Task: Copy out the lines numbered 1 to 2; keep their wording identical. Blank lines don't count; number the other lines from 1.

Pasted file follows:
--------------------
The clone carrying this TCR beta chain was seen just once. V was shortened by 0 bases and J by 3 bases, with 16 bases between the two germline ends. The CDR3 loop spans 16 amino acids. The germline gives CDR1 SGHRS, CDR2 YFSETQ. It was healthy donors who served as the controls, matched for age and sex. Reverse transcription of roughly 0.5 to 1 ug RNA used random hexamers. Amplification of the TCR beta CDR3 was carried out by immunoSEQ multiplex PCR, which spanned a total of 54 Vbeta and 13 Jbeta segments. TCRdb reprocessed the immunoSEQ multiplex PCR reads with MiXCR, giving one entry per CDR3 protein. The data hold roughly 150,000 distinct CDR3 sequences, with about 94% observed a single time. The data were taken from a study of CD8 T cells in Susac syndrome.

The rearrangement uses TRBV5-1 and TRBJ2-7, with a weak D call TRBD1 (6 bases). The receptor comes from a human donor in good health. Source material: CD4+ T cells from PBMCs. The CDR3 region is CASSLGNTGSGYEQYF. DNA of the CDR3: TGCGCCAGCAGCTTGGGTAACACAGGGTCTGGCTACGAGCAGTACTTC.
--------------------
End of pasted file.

The clone carrying this TCR beta chain was seen just once. V was shortened by 0 bases and J by 3 bases, with 16 bases between the two germline ends. The CDR3 loop spans 16 amino acids. The germline gives CDR1 SGHRS, CDR2 YFSETQ. It was healthy donors who served as the controls, matched for age and sex. Reverse transcription of roughly 0.5 to 1 ug RNA used random hexamers. Amplification of the TCR beta CDR3 was carried out by immunoSEQ multiplex PCR, which spanned a total of 54 Vbeta and 13 Jbeta segments. TCRdb reprocessed the immunoSEQ multiplex PCR reads with MiXCR, giving one entry per CDR3 protein. The data hold roughly 150,000 distinct CDR3 sequences, with about 94% observed a single time. The data were taken from a study of CD8 T cells in Susac syndrome.

The rearrangement uses TRBV5-1 and TRBJ2-7, with a weak D call TRBD1 (6 bases). The receptor comes from a human donor in good health. Source material: CD4+ T cells from PBMCs. The CDR3 region is CASSLGNTGSGYEQYF. DNA of the CDR3: TGCGCCAGCAGCTTGGGTAACACAGGGTCTGGCTACGAGCAGTACTTC.